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The University of Pennsylvania, in partnership with an Iraqi team, has announced the discovery of seven very fine wall reliefs from the time of King Sennacherib in Nineveh. The team is also actively reconstructing the ancient city’s Mashki Gate, which was destroyed by militants a few years ago.

“An ancient Christian monastery possibly dating as far back as the years before Islam spread across the Arabian Peninsula has been discovered on an island off the coast of the United Arab Emirates.”

Archaeological work is underway near the Church of St. Peter in Antioch on the Orontes.

The fourth of five excavation seasons at Amphipolis has concluded, and this story summarizes the latest discoveries.

“An intact skeleton of a woman lying next to a stunning necklace and other important artifacts from the Early Minoan era (circa 2,600 BC), were unearthed recently at the archaeological site of Sisi on Crete.”

“Archivists have uncovered a long-lost historical relic hidden underneath a Christian manuscript: the earliest known map of the stars.”

“We, a group of Egyptologists, IT scholars and enthusiasts, have started an initiative to promote the digitization of Egyptian texts as open, re-usable data. Inspired by the great ORACC, we call ourselves ORAEC, Open Richly Annotated Egyptian Corpus.”

Brent Nongbri reviews the new exhibition at the Cheater Beatty Library called “First Fragments: Biblical Papyrus from Roman Egypt.” It looks worth adding Ireland to your travel list for 2023.

John DeLancey has posted a 360 Interactive Video in the Colosseum in Rome. It provides a great perspective of this ancient slaughterhouse.

The Greek Reporter lists the top 20 archaeological sites in the country. It is a good list.

Ferrell Jenkins posts a photo of the Appian Way south of Rome.

Robert Miller died last month.

HT: Agade, Arne Halbakken, Ted Weis, Joseph Lauer, Wayne Stiles, Explorator

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A fragment of a monumental inscription discovered in Jerusalem may preserve the name of Hezekiah and a reference to a “pool.”

“Archaeologists in Israel discovered the base of a massive [limestone] Roman column [base] at the foot of Mount Hermon” during a salvage excavation in a Druze village.

Who needs pottery typology when you have archaeomagnetic dating? A new study by Israeli scientists and archaeologists argues that this new technique will provide secure dating for archaeological material previously difficult to date. This is especially useful for the Hallstat Plateau (800-400 BC) when radiocarbon techniques are less helpful. The TAU press release is here.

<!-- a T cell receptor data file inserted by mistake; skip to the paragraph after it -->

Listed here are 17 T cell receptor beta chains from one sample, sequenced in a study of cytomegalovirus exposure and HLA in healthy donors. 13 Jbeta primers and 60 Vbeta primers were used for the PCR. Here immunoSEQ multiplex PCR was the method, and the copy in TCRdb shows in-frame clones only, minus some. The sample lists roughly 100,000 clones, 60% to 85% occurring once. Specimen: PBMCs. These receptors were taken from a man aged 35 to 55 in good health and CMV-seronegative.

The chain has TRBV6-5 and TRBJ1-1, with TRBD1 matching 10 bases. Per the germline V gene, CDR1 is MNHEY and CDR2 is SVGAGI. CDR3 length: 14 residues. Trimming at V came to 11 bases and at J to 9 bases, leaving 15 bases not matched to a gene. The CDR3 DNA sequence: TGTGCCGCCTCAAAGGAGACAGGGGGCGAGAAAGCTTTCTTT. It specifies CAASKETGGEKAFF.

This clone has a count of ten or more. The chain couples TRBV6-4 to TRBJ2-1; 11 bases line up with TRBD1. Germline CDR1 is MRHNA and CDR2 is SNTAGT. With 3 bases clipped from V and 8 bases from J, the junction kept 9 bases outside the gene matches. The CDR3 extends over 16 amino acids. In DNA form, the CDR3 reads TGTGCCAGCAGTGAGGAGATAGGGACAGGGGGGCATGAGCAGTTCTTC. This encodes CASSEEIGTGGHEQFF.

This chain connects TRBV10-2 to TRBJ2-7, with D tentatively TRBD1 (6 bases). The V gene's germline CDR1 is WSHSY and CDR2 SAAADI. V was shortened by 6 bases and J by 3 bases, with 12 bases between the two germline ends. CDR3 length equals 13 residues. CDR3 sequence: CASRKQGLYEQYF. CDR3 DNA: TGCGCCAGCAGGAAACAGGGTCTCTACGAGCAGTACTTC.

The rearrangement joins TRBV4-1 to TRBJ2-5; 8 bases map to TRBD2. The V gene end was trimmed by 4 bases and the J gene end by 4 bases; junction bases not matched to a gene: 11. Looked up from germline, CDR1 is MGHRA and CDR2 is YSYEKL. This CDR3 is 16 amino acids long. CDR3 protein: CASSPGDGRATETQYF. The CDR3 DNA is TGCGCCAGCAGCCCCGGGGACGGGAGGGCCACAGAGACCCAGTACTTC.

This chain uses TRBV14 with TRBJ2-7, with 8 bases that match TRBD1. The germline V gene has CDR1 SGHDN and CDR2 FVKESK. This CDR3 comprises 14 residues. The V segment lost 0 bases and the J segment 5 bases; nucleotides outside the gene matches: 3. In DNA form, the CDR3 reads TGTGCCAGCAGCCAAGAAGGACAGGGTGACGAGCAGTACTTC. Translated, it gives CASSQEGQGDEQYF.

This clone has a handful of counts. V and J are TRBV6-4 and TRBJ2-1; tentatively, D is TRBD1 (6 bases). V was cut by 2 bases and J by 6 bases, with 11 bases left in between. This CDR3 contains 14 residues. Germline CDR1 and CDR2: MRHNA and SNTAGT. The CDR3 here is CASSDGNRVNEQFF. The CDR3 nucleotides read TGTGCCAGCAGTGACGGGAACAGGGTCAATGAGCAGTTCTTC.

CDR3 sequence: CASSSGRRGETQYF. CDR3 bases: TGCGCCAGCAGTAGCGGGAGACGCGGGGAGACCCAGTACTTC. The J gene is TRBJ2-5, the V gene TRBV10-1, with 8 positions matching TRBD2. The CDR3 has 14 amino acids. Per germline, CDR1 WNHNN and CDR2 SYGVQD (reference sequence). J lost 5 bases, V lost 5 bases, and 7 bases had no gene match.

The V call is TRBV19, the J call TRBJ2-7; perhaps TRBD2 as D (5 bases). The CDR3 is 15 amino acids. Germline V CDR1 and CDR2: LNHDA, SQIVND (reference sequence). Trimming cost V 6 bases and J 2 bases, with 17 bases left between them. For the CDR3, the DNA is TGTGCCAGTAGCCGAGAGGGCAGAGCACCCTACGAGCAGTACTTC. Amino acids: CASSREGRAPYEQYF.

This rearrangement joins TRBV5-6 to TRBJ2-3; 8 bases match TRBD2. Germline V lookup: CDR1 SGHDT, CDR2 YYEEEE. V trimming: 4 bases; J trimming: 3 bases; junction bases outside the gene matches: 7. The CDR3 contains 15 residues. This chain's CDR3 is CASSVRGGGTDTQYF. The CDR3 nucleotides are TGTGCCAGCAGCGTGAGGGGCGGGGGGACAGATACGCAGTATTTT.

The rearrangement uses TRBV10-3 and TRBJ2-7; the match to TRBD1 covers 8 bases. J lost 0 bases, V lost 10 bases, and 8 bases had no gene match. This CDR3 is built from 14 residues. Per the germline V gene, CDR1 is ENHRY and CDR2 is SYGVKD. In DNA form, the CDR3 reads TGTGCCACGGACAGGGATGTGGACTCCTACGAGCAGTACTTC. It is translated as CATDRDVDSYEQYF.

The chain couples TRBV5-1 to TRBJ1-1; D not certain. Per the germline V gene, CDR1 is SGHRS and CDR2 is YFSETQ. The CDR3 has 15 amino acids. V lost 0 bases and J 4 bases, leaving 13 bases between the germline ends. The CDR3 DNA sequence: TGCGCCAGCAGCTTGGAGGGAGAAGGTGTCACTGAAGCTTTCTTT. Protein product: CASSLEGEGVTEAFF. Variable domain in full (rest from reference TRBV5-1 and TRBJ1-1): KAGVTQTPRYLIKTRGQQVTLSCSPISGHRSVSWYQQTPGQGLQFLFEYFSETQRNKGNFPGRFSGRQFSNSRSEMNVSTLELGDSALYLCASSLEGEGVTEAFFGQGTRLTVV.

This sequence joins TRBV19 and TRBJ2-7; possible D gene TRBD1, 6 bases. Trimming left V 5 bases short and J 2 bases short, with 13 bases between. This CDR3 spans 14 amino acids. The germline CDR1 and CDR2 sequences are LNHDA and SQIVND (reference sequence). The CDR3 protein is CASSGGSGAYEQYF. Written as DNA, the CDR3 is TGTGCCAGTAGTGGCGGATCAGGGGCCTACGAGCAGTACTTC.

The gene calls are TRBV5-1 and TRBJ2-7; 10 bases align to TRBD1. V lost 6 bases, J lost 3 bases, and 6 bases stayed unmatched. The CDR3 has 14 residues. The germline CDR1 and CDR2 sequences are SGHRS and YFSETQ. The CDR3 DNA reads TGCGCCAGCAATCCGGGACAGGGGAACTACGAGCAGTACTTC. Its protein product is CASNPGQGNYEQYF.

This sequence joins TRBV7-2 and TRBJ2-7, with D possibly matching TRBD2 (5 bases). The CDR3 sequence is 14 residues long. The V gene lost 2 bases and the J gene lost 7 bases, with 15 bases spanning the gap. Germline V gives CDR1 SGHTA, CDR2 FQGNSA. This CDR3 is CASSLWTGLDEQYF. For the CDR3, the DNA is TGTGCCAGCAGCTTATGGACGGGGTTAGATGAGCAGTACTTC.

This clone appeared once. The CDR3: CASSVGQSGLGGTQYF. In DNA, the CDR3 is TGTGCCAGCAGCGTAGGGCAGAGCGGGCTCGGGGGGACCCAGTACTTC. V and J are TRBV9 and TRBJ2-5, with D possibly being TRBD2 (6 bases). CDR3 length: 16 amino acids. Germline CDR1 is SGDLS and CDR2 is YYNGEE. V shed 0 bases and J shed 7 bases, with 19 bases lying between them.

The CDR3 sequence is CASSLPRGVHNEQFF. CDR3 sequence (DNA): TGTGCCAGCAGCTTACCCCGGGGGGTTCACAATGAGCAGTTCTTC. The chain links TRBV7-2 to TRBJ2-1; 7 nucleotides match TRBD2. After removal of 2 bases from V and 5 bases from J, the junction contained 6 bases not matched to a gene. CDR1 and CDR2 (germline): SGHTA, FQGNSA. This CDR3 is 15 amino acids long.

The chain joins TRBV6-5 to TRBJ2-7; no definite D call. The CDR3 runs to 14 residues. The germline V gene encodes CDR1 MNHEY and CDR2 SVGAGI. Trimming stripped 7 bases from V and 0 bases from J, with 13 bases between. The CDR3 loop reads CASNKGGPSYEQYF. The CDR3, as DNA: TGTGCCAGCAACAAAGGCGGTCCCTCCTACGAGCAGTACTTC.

A one-minute film shot at the Jaffa Gate in 1897 has been restored and colorized with AI.

David Moster created a video showing Jews from around the world reading biblical Hebrew. Some of the readers were born in the 1800s.

Daily Bread has released a new 7-minute video, “Mt. Hermon: Getting God Completely Wrong by Mistake,” with Jack Beck.

Webinar on Nov 22 jointly sponsored by The Anglo-Israel Archaeological Society and British Friends of The Hebrew University: “Recent Advances in DNA Technology and Their Contribution to Archaeology in Israel.”

Christian Locatell, Chris McKinny, and Itzhaq Shai recently published an article on “The Tree of Life Motif, Late Bronze Canaanite Cult, and a Recently Discovered Krater from Tel Burna.” The article is available to subscribers to the Journal of the American Oriental Society or by purchase.

“In October 2022, the top three reports in biblical archaeology were about a stunning mosaic in Syria, a suspected synagogue at Chorazin, and a new geomagnetic study that affirmed biblical battles.”

After a writing hiatus, Israel’s Good Name returns with an illustrated post of the wetlands of the Poleg Marshes.

HT: Agade, Arne Halbakken, Alexander Schick

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Israel plans to build hotels, guest villas, and a conference center on manmade islands in the Dead Sea.

Archaeologists carrying out a survey on Mount Zion discovered a graffiti inscription of Knight Adrian von Bubenberg, a Swiss hero who made a pilgrimage to Jerusalem in 1466.

“The 2022 International Bible Marathon was held over the Sukkot holiday in the Shiloh bloc of communities in Samaria, with both its starting and ending points in Ancient Shiloh.”

The Caesarea Maritima International Conference 2022 runs from Sunday to Wednesday. A full program is online, and both in-person and webinar attendance is free. The lectures of Hohlfelder, Burrell, and Schiffman look particularly interesting.

Gordon Govier interviews Steve Ortiz, Cynthia Shafer-Elliott, and Jonathan Greer about Israel’s ArchaeoTourism Initiative.

It’s not April 1st, but you wouldn’t know it from the Jerusalem Post’s story identifying Solomon as Pharaoh Shishak.

Jonathan Klawans takes his readers to Tel Dan in the Site-Seeing column in the latest issue of Biblical Archaeology Review.

Saar Tauber Tamir suggests five places to visit in Israel that are not as well-known.

The latest episode of This Week in the Ancient Near East looks at the ivory furniture decorations recently discovered in Jerusalem.

The Friends of ASOR Tour to Israel next year visits 27 sites and museums in 13 days, with an impressive list of tour guides. The website describes the full program.

New release: The Ancient Israelite World, edited by Kyle H. Keimer and George A. Pierce (Routledge, $200; Amazon)

Chris McKinny’s My People as Your People: A Textual and Archaeological Analysis of the Reign of Jehoshaphat is marked down to $9 now on Amazon, from $80 (hardcover). I suspect after a few copies sell, the price will jump back up.

Online courses have been announced for JUC’s spring semester, including:

  • Archaeology of the Galilee, with Chris McKinny and Kyle Keimer